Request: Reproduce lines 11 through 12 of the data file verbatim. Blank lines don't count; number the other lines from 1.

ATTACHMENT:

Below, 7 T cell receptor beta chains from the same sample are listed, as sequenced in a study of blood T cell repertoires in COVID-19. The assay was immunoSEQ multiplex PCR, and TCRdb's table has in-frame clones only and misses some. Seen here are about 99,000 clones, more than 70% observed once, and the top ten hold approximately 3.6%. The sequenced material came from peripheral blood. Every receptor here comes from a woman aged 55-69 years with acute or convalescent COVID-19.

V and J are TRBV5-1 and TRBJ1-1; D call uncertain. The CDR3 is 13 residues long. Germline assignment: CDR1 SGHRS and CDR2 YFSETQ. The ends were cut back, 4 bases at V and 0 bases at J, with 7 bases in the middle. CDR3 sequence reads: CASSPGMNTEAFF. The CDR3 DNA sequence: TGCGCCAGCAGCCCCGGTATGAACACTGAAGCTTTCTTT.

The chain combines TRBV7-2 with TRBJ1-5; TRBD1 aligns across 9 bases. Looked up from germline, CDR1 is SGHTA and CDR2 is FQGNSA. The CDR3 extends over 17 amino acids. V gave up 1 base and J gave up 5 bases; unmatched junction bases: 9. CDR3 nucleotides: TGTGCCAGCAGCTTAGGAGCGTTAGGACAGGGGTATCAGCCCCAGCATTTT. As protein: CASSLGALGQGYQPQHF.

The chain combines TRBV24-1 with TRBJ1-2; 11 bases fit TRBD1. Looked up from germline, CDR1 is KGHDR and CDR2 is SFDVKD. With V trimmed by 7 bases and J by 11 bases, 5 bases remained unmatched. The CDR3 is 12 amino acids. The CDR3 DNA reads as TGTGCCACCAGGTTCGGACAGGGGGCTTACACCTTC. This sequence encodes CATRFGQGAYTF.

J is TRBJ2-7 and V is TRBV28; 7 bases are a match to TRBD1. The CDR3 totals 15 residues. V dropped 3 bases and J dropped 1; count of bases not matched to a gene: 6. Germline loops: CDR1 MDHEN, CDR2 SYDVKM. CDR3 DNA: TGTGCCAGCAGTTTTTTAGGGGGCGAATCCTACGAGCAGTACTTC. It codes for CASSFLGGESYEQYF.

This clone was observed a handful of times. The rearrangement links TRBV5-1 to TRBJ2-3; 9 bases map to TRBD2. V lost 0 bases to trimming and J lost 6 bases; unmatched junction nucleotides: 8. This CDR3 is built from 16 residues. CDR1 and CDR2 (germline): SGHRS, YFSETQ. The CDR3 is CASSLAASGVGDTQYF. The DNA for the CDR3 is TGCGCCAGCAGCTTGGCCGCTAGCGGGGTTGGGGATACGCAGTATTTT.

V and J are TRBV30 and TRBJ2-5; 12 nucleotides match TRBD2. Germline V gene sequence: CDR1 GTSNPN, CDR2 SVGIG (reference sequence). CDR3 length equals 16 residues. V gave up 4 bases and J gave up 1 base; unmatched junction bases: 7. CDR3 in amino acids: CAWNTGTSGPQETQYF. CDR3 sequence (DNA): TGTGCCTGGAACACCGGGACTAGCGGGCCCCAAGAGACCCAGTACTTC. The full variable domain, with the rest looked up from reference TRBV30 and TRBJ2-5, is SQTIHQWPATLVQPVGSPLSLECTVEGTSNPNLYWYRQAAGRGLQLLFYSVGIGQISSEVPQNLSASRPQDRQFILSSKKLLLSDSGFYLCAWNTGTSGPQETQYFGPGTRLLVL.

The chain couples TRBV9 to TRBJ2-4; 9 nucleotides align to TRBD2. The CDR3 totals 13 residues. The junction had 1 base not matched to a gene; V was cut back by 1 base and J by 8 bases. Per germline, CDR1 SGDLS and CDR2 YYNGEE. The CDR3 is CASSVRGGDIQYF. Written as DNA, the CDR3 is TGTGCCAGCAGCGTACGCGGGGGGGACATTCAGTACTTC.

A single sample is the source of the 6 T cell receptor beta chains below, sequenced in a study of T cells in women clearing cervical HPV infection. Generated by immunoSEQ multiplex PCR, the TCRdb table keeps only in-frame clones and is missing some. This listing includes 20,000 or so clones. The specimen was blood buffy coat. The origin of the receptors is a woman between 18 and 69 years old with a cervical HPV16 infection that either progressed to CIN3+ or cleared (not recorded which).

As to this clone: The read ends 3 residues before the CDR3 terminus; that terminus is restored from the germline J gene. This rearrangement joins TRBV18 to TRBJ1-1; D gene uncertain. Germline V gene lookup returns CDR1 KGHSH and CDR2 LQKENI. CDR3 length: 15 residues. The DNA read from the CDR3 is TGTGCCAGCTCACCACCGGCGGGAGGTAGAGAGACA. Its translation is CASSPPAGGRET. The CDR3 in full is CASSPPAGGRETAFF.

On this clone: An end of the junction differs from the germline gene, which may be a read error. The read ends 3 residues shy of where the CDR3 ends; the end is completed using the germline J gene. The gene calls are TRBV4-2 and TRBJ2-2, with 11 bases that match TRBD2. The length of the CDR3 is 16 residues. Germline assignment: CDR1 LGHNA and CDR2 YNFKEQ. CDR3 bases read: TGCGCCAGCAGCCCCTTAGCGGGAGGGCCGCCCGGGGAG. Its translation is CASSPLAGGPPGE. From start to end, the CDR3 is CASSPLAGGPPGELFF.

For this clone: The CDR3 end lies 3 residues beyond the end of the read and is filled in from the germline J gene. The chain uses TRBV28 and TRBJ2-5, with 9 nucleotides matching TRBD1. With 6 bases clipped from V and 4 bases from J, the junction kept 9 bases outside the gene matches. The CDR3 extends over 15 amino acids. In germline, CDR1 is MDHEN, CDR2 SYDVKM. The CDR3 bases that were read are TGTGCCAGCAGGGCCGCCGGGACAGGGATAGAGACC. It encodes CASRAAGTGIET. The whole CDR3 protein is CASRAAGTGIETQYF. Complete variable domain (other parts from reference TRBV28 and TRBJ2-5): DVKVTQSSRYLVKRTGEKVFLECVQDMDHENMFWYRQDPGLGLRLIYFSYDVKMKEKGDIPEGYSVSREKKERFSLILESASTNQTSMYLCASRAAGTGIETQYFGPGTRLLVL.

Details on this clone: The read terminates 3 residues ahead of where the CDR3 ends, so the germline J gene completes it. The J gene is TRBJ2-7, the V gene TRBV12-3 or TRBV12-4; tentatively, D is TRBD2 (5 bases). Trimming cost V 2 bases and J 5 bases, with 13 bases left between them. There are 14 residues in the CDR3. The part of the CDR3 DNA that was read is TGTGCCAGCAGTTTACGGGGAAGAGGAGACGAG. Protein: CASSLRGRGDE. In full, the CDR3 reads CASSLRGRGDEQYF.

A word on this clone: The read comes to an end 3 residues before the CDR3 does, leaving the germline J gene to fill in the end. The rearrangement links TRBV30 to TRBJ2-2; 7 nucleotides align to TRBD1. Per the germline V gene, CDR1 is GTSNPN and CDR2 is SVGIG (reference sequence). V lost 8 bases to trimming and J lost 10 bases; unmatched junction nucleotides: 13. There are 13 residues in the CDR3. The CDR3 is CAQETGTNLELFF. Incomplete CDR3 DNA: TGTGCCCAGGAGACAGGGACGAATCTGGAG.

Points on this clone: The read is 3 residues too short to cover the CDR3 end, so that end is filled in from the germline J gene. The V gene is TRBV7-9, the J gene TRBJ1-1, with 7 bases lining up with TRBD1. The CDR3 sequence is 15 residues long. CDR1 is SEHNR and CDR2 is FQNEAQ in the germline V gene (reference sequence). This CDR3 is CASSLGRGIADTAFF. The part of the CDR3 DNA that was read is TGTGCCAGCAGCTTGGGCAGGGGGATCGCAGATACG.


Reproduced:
On this clone: An end of the junction differs from the germline gene, which may be a read error. The read ends 3 residues shy of where the CDR3 ends; the end is completed using the germline J gene. The gene calls are TRBV4-2 and TRBJ2-2, with 11 bases that match TRBD2. The length of the CDR3 is 16 residues. Germline assignment: CDR1 LGHNA and CDR2 YNFKEQ. CDR3 bases read: TGCGCCAGCAGCCCCTTAGCGGGAGGGCCGCCCGGGGAG. Its translation is CASSPLAGGPPGE. From start to end, the CDR3 is CASSPLAGGPPGELFF.

For this clone: The CDR3 end lies 3 residues beyond the end of the read and is filled in from the germline J gene. The chain uses TRBV28 and TRBJ2-5, with 9 nucleotides matching TRBD1. With 6 bases clipped from V and 4 bases from J, the junction kept 9 bases outside the gene matches. The CDR3 extends over 15 amino acids. In germline, CDR1 is MDHEN, CDR2 SYDVKM. The CDR3 bases that were read are TGTGCCAGCAGGGCCGCCGGGACAGGGATAGAGACC. It encodes CASRAAGTGIET. The whole CDR3 protein is CASRAAGTGIETQYF. Complete variable domain (other parts from reference TRBV28 and TRBJ2-5): DVKVTQSSRYLVKRTGEKVFLECVQDMDHENMFWYRQDPGLGLRLIYFSYDVKMKEKGDIPEGYSVSREKKERFSLILESASTNQTSMYLCASRAAGTGIETQYFGPGTRLLVL.